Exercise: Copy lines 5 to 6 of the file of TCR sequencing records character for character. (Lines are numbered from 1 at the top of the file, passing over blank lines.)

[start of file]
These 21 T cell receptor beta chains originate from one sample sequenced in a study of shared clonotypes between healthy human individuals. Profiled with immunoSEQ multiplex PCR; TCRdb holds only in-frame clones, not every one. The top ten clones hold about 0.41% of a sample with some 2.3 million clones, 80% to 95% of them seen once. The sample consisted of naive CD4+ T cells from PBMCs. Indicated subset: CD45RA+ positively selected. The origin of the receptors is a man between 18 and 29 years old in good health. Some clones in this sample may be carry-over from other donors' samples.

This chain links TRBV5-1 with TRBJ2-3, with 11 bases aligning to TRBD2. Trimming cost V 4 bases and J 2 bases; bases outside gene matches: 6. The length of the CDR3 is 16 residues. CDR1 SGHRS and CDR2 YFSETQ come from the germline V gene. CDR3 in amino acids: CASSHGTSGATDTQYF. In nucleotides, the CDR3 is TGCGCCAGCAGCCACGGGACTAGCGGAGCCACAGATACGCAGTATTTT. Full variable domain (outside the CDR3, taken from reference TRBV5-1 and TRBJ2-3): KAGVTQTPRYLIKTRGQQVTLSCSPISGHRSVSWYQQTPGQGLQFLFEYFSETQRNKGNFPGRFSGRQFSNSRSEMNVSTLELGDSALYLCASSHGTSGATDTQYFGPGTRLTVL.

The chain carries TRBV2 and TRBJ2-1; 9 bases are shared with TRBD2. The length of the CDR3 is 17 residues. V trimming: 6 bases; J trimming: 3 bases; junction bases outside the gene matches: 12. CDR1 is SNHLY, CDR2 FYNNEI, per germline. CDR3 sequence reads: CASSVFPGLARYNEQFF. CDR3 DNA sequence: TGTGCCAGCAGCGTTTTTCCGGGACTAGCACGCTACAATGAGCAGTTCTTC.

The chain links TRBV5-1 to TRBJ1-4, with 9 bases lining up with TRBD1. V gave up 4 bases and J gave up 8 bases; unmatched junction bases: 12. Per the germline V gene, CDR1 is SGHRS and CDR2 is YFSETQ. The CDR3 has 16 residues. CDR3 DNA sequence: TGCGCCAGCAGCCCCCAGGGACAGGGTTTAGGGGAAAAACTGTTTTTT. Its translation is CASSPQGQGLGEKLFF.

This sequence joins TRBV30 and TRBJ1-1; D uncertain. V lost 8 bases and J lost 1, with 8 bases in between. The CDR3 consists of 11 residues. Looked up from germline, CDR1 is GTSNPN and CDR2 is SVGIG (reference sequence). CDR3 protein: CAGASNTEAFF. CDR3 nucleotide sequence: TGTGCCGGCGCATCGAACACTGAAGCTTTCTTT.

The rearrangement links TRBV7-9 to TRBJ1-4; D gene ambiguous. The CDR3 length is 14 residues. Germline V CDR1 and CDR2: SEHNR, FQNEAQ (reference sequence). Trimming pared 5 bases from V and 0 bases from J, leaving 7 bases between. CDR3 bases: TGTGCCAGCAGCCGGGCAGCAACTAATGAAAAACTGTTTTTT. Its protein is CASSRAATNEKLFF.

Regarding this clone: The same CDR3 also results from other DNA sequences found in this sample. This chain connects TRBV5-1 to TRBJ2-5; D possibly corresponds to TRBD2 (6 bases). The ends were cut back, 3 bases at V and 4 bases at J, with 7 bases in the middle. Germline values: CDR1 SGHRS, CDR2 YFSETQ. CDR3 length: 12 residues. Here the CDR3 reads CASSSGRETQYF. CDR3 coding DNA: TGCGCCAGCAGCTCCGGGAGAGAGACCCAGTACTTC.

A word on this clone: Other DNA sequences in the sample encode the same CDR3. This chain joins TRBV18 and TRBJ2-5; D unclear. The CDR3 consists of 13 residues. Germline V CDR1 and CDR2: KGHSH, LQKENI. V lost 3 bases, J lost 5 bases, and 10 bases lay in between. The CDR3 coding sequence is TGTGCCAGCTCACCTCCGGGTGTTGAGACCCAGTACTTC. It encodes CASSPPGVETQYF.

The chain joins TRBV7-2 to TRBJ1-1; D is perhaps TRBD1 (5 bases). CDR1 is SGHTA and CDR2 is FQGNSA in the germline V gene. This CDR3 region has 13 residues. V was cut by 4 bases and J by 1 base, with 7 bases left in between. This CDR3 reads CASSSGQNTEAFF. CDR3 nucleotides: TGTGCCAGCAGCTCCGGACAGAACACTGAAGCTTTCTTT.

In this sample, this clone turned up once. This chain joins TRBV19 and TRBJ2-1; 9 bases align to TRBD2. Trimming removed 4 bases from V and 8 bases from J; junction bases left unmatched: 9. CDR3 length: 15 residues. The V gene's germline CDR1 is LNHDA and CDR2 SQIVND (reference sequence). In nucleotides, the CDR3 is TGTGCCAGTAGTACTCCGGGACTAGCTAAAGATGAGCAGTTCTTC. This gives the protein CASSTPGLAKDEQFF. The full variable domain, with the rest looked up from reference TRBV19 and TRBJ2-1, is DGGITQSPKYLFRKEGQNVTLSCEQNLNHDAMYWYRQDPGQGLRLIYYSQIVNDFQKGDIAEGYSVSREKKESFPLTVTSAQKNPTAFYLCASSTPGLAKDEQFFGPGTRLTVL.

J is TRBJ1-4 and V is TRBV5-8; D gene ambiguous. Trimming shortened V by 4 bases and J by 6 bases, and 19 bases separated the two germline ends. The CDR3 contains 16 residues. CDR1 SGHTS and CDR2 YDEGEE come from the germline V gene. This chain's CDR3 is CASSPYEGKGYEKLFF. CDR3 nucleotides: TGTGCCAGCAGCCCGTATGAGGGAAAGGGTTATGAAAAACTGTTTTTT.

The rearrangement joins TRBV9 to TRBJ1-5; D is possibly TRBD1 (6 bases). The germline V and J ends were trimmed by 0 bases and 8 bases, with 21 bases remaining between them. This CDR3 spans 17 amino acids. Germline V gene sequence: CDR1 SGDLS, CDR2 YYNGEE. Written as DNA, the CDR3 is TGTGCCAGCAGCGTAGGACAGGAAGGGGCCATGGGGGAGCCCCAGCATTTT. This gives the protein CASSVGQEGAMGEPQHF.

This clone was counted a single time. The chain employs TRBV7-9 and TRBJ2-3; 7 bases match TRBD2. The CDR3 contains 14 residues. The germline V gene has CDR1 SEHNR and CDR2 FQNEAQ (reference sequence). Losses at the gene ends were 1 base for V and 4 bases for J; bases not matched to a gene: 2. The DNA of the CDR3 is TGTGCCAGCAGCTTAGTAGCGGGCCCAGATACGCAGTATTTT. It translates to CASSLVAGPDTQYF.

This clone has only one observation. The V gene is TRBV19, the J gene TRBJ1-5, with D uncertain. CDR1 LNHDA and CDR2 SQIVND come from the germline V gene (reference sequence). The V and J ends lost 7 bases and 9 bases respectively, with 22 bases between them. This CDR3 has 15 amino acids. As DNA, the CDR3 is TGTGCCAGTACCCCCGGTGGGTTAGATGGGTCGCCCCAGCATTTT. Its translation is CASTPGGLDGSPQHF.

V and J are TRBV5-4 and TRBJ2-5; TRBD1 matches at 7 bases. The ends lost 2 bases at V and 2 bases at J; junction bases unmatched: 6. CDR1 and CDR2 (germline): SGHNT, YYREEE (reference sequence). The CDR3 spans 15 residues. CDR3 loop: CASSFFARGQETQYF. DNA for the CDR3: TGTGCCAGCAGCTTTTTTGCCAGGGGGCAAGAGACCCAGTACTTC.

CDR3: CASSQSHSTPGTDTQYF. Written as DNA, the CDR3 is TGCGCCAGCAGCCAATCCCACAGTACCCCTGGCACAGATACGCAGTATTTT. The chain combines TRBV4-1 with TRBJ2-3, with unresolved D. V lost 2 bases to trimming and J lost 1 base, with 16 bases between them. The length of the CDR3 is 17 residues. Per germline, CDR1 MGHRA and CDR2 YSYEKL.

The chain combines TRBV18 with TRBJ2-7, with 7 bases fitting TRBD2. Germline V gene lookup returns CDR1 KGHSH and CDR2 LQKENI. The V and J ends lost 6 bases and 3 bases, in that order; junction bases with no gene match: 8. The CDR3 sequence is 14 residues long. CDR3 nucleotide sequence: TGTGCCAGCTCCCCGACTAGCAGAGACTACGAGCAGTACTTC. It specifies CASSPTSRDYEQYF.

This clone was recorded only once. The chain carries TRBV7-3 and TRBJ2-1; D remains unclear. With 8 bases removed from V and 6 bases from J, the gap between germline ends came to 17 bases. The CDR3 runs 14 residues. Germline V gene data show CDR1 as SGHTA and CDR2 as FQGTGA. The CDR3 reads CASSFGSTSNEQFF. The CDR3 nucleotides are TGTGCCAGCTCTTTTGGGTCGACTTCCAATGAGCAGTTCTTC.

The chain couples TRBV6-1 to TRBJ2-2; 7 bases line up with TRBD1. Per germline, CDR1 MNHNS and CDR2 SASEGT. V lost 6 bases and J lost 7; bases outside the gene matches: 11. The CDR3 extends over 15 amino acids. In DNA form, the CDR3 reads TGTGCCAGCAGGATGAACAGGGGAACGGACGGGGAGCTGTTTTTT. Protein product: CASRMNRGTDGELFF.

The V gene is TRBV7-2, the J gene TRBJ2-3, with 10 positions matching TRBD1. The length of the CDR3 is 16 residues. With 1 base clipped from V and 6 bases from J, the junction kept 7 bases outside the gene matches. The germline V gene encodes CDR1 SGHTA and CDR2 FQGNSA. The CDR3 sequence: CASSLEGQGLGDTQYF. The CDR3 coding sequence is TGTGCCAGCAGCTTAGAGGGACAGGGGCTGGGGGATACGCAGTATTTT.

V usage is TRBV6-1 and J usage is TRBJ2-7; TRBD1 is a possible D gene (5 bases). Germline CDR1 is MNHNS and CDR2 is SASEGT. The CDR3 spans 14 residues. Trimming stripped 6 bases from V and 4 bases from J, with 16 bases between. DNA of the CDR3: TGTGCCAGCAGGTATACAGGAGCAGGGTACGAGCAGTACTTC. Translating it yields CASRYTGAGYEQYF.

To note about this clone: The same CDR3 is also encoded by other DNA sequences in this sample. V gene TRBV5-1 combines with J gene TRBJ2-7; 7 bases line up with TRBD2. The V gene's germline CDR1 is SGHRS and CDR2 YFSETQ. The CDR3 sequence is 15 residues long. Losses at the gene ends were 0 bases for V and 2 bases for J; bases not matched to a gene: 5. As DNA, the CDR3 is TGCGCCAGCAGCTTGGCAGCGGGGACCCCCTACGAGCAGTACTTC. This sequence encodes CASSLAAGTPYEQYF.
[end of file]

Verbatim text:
This sequence joins TRBV30 and TRBJ1-1; D uncertain. V lost 8 bases and J lost 1, with 8 bases in between. The CDR3 consists of 11 residues. Looked up from germline, CDR1 is GTSNPN and CDR2 is SVGIG (reference sequence). CDR3 protein: CAGASNTEAFF. CDR3 nucleotide sequence: TGTGCCGGCGCATCGAACACTGAAGCTTTCTTT.

The rearrangement links TRBV7-9 to TRBJ1-4; D gene ambiguous. The CDR3 length is 14 residues. Germline V CDR1 and CDR2: SEHNR, FQNEAQ (reference sequence). Trimming pared 5 bases from V and 0 bases from J, leaving 7 bases between. CDR3 bases: TGTGCCAGCAGCCGGGCAGCAACTAATGAAAAACTGTTTTTT. Its protein is CASSRAATNEKLFF.